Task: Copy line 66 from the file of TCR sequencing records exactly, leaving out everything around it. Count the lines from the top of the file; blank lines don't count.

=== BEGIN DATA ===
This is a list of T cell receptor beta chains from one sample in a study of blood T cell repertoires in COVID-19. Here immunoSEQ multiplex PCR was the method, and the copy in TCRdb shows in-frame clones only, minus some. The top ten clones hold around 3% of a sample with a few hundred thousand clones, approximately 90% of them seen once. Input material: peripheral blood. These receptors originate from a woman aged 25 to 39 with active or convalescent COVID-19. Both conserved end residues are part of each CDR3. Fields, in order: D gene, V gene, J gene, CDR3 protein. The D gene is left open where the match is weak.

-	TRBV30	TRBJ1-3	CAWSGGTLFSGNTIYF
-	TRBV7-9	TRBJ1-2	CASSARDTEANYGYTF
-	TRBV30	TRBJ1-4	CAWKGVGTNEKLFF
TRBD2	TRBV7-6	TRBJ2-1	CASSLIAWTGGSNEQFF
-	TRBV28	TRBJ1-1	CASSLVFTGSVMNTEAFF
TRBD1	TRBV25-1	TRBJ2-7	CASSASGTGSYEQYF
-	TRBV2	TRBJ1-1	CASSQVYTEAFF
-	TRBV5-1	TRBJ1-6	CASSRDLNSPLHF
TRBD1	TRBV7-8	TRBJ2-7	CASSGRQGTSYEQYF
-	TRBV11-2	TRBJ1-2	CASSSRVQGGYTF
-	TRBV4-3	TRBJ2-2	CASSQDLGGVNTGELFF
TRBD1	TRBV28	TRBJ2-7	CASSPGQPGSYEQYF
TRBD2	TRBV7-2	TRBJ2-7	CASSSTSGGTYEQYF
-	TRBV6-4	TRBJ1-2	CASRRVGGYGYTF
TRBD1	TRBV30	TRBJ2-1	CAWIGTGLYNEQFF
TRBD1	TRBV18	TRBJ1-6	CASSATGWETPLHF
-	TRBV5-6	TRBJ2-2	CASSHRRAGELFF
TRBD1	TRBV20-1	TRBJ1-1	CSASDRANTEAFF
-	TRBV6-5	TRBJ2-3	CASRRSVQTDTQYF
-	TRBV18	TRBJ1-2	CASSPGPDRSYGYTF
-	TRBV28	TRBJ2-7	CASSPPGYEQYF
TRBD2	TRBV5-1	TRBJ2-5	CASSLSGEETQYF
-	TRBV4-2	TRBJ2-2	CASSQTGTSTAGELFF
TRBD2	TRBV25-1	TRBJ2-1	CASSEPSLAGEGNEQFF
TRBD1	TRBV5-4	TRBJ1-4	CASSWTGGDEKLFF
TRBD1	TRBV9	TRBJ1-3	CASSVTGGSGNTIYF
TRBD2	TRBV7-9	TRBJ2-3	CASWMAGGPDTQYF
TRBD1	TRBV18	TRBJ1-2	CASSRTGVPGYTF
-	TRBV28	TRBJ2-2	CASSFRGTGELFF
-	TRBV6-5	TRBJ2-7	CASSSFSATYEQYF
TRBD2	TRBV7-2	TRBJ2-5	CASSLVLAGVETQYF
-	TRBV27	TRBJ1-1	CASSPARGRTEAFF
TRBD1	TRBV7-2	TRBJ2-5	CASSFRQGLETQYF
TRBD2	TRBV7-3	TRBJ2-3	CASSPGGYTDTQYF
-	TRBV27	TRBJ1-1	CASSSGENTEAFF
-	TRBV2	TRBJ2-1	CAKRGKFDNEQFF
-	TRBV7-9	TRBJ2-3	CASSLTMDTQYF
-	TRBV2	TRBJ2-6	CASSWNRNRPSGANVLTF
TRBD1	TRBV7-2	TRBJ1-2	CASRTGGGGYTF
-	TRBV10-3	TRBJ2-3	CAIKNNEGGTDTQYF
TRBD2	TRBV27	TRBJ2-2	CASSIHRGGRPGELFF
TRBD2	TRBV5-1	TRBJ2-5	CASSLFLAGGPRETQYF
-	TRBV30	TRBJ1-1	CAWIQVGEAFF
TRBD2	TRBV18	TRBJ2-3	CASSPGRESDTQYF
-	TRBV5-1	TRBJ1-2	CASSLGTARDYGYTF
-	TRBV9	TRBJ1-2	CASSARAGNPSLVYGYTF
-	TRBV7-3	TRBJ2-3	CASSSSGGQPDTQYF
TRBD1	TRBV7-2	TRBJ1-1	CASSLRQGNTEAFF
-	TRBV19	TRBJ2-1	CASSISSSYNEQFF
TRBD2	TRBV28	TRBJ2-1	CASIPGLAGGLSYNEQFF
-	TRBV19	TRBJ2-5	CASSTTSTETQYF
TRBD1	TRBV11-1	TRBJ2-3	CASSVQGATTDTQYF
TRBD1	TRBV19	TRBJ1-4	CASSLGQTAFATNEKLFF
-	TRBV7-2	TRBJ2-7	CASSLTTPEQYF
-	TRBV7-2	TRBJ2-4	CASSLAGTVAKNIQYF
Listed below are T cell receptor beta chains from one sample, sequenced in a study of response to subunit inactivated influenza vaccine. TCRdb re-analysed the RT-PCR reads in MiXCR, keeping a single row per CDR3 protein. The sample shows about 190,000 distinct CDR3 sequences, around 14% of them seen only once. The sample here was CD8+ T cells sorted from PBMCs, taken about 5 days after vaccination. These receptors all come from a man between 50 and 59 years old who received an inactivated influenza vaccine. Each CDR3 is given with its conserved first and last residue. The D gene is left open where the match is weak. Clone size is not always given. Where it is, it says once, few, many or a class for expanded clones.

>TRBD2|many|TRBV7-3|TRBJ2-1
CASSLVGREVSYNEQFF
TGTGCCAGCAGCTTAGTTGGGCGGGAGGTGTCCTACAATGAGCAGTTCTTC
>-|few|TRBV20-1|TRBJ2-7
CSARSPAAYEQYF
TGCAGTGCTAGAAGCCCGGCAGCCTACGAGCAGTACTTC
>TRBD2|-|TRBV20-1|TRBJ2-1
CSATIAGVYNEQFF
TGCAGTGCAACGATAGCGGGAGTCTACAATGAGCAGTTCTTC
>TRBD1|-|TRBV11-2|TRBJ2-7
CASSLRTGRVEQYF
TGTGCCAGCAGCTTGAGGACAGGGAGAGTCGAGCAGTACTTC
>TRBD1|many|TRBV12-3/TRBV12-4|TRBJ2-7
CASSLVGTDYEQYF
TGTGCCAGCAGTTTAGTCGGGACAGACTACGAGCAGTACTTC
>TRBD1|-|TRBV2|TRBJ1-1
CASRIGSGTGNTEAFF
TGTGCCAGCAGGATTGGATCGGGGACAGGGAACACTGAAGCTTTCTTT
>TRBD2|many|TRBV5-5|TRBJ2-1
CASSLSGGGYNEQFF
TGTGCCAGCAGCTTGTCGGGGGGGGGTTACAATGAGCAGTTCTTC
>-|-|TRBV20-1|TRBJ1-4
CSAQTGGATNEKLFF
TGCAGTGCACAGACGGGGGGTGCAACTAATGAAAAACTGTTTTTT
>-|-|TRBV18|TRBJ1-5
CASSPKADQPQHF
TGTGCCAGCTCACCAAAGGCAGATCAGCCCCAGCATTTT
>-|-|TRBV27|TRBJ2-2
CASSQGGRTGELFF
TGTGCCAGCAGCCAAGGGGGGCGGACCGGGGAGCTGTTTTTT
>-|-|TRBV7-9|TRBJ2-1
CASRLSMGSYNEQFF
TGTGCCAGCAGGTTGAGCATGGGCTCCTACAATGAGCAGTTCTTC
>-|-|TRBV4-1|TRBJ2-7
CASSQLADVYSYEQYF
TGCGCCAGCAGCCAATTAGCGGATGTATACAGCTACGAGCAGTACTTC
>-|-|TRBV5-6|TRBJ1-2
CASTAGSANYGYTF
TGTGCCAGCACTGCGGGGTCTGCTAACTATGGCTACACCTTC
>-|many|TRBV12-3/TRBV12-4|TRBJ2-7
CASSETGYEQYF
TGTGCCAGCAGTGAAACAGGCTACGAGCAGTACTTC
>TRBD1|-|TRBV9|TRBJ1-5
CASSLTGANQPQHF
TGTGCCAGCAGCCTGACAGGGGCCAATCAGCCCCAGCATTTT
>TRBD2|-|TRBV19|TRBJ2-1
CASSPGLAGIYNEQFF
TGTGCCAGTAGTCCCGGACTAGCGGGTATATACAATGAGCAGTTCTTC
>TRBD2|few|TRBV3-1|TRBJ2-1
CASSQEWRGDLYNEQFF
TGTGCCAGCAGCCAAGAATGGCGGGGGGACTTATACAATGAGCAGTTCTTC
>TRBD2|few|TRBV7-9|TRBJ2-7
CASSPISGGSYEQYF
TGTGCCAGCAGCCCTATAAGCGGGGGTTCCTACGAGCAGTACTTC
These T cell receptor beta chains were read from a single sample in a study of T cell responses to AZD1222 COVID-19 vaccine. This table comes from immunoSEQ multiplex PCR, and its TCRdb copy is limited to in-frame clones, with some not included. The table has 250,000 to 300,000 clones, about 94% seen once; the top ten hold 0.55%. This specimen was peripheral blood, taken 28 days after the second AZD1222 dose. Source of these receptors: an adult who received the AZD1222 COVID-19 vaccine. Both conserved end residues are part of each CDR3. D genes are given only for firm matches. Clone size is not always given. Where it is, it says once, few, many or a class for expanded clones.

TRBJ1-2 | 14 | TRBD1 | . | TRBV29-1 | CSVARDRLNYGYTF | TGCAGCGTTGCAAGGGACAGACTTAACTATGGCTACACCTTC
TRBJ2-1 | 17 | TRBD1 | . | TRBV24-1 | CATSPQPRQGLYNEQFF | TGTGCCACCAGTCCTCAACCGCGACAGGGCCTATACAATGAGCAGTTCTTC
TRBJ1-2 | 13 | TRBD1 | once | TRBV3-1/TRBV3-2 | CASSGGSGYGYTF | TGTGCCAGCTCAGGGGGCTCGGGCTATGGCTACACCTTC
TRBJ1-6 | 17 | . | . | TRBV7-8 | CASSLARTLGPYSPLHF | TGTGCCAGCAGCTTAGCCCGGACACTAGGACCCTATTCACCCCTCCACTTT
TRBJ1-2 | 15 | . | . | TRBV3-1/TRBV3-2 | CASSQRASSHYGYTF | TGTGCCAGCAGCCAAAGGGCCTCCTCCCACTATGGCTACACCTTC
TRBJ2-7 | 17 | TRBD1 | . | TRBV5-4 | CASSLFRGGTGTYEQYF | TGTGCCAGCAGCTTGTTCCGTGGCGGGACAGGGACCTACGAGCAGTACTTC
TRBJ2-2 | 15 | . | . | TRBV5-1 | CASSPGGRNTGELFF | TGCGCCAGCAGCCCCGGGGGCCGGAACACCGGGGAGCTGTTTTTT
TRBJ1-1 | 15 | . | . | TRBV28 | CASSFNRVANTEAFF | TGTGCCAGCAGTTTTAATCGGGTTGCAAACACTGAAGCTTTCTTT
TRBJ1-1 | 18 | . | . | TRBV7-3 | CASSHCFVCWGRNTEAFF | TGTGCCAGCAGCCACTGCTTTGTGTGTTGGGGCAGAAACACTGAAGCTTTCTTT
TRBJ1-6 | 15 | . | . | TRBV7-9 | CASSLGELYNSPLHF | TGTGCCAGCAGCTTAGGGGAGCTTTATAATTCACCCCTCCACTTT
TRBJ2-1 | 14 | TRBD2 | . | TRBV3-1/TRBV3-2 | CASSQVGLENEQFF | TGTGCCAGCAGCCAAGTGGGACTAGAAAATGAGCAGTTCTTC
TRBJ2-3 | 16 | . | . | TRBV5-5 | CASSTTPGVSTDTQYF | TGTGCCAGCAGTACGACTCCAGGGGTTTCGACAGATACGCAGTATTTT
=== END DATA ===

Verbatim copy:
TGCAGTGCAACGATAGCGGGAGTCTACAATGAGCAGTTCTTC